In the Centennial of Flight edition of the Air and Space Smithsonian, he was named the third greatest aviator in history.
He should be enjoying a quiet semi-retirement after a life well-lived in service to his country and his fellow aviators. But… not so much. Hoover’s accomplishments are world renowned… even to the point where Brigadier General (Ret.) Chuck Yeager called him the best pilot he’d ever seen.
Hoover’s exploits were many… including a thrilling WWII escape from a German POW camp, made possible by his theft of a Luftwaffe fighter plane to make his way to freedom.After a stellar career as a test pilot involved in shepherding some of this nation’s most important airframes into history, including his support of the early Bell X-1 Mach flight, Hoover further distinguished himself as an airshow pilot demonstrating a number of unique craft… flying them in ways that remain unequaled by any other performer.
Hoover, a veteran military, airshow, and test pilot, spent decades as the official starter of the Reno Air Races, guiding pilots into line abreast with his P-51, then announcing “gentlemen, you have a race” as he pulled up to circle above the contest. If an airplane got into trouble, as they often did, Hoover would form up on the wing and talk the pilot through it.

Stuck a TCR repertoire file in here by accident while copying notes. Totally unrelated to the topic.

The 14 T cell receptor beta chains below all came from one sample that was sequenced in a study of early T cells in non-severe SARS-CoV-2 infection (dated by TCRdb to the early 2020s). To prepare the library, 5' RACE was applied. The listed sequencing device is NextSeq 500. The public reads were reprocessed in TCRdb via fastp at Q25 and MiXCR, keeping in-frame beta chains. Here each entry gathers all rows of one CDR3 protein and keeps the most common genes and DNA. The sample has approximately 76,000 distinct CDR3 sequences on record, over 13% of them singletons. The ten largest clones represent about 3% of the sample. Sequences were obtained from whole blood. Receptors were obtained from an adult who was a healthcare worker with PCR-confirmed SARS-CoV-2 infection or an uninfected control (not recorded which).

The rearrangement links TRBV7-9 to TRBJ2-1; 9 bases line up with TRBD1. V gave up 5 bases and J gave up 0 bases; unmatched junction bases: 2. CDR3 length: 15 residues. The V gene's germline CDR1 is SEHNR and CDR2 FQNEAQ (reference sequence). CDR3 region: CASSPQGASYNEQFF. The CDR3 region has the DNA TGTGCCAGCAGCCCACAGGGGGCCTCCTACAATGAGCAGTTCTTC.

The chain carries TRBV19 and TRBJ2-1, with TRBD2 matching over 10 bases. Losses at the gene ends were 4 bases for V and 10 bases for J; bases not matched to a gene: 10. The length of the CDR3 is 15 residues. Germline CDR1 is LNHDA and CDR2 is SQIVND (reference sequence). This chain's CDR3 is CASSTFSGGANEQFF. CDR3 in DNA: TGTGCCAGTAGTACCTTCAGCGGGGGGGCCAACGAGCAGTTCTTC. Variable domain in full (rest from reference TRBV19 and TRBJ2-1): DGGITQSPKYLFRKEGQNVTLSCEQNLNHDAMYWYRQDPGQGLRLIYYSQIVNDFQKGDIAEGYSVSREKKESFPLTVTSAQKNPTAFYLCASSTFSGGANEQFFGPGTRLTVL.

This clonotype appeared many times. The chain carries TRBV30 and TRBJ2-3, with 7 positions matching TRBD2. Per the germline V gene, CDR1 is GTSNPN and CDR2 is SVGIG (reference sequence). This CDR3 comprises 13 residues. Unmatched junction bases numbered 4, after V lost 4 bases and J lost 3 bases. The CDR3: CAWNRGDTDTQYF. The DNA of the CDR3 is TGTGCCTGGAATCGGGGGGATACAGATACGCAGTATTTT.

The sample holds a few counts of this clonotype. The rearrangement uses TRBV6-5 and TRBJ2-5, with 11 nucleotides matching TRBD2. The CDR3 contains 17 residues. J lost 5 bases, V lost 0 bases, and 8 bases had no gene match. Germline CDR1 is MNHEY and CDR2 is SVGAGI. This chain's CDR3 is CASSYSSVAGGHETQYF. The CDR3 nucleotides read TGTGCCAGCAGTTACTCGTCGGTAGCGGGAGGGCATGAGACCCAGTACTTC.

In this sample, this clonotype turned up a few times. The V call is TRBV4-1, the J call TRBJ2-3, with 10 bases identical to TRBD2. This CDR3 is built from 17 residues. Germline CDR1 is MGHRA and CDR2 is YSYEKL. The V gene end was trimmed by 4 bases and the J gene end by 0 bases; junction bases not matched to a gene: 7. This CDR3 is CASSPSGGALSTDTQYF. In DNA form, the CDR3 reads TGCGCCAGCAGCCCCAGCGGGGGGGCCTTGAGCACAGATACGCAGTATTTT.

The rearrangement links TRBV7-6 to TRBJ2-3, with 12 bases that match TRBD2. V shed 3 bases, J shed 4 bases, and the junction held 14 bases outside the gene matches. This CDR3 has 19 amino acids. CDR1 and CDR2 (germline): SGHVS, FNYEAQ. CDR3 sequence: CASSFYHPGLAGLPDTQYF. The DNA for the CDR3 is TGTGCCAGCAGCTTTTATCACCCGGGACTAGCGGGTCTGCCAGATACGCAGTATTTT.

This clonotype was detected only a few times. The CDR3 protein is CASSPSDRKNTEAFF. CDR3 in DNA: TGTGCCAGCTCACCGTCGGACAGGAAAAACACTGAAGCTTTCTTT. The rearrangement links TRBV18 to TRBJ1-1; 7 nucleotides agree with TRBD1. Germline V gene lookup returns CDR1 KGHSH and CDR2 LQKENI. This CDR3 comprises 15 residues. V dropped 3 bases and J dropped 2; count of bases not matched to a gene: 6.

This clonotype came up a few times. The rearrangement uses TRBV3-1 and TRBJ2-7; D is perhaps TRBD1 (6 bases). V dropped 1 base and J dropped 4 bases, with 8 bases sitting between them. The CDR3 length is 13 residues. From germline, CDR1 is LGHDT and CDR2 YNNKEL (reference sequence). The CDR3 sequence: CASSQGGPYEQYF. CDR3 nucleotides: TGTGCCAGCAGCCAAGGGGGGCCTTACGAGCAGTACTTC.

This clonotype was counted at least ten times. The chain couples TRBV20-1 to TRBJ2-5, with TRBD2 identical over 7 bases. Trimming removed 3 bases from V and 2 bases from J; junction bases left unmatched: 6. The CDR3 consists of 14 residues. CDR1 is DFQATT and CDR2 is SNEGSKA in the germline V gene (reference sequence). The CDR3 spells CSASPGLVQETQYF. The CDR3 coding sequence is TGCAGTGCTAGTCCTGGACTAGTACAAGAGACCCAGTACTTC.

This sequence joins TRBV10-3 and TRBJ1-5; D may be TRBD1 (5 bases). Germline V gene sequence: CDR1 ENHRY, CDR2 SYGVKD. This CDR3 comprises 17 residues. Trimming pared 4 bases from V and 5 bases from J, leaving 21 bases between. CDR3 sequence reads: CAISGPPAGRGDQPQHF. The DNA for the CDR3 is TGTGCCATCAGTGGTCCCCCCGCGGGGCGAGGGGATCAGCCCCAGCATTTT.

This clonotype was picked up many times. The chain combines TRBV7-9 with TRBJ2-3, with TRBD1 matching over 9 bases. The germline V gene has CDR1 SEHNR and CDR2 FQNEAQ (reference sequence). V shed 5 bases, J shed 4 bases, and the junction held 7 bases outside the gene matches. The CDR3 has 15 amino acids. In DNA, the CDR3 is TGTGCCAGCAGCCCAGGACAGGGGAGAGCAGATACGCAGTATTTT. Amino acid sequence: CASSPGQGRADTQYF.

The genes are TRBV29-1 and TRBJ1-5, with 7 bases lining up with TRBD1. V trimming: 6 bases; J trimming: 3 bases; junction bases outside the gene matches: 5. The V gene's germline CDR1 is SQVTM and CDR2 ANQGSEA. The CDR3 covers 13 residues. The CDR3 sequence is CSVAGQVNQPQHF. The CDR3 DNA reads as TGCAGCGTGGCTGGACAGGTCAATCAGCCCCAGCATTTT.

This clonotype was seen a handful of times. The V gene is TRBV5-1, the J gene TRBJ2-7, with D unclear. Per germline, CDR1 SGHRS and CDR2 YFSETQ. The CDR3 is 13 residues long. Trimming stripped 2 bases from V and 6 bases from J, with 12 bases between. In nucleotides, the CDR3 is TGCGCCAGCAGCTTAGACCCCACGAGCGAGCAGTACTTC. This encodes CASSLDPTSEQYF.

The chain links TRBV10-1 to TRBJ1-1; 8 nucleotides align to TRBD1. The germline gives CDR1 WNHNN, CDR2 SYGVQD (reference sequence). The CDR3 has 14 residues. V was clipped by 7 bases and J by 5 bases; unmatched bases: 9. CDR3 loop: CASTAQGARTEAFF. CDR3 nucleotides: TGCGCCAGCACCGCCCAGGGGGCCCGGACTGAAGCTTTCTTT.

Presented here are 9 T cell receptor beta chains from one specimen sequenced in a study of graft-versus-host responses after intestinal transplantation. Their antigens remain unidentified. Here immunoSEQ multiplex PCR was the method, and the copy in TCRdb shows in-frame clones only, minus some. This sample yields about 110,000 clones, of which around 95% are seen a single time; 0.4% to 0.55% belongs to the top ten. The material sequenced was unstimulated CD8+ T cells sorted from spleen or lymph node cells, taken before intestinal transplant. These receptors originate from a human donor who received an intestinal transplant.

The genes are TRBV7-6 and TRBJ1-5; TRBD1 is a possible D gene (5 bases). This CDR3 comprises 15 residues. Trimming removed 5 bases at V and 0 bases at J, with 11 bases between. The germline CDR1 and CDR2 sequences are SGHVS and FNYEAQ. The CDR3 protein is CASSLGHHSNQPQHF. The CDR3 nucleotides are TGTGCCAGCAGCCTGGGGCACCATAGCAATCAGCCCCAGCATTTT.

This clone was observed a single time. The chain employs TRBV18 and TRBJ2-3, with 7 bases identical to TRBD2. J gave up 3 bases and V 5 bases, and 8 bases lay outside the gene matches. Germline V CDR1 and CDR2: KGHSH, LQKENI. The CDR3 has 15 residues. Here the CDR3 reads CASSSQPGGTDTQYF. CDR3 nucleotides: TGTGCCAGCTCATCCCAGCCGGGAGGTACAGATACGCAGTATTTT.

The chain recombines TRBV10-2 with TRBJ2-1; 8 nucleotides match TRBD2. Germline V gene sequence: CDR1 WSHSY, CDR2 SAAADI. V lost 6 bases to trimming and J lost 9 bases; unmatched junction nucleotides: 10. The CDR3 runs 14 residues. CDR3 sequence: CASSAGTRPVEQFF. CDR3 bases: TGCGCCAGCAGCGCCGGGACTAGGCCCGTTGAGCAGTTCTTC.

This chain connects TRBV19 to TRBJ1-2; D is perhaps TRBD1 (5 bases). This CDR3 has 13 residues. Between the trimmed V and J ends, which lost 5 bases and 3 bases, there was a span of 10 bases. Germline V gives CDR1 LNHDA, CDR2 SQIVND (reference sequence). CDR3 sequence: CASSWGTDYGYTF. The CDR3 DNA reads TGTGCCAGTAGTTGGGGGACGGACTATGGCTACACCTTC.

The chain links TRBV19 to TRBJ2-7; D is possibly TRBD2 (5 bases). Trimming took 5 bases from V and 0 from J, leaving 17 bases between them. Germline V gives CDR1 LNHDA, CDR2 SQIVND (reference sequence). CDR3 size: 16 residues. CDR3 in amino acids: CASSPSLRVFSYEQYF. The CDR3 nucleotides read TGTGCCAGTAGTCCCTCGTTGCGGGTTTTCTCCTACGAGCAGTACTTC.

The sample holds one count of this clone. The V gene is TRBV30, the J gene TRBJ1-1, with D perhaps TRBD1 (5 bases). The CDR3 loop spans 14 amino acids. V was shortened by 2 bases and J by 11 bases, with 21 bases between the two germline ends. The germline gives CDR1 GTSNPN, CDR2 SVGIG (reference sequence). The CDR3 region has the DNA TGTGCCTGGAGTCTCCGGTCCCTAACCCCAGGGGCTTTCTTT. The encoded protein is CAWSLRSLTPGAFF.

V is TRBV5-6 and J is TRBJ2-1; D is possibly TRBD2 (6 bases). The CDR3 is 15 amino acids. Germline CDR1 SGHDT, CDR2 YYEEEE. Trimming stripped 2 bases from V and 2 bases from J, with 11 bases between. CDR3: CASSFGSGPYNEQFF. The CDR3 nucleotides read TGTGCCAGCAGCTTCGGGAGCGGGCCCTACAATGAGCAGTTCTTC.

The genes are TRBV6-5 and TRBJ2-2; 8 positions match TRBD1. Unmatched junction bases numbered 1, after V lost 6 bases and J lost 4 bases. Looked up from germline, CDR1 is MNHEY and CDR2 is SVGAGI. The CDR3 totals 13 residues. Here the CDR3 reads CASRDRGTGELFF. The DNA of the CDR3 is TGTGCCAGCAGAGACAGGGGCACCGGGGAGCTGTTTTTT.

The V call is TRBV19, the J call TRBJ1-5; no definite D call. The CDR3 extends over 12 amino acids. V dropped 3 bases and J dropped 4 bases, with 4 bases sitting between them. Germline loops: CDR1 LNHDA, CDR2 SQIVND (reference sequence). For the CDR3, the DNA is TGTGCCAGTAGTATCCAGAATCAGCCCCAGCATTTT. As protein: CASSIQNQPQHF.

“Somebody would have a problem almost every other race, and over the years I must have talked down 30 or 40 airplanes that were in real trouble,” Hoover said in a telephone interview. “As a test pilot, I had more experience, probably, than most people.”
However, in 1992, when the FAA was trying to provide justification for rules that virtually grounded every airline pilot past the age of 60, it was oft pointed out that Hoover’s amazing airshow performances, being flown while he was still in his 70s, pretty much negated and/or belittled the FAA’s position on the ‘Age 60’ rule.
During a June 1992 performance in Oklahoma City, OK, two FAA Inspectors allegedly seeking to ‘bust somebody famous’ filed a report (later contested by every airshow performer who was there, and a fellow FAA inspector) that called into question Hoover’s abilities as a pilot, as well as his reasoning and social skills. Bob went on to fly 33 more airshows, in front of hundreds of thousands of people without a scratch (or a pep from the FAA), before the FAA issued an inexplicable “Emergency” order grounding him immediately – well over a year after the OKC show that started the action.
Despite the fact that Bob’s flying privileges, including his amazing airshow performances, were otherwise unrestricted in a number of countries around the world (even after a cautious reexamination—medical and aeronautical in countries as far away as Australia), the FAA persisted in its course… despite a growing chorus of criticism and expert disapproval.
What followed became a three-year struggle for Hoover. It developed into an immense industry-wide protest of a scope that had never been seen before… or since. After millions of dollars, tremendous personal embarrassment, and no small amount of legal maneuvering, the FAA relented and restored Bob’s privileges—to the delight of flyers everywhere.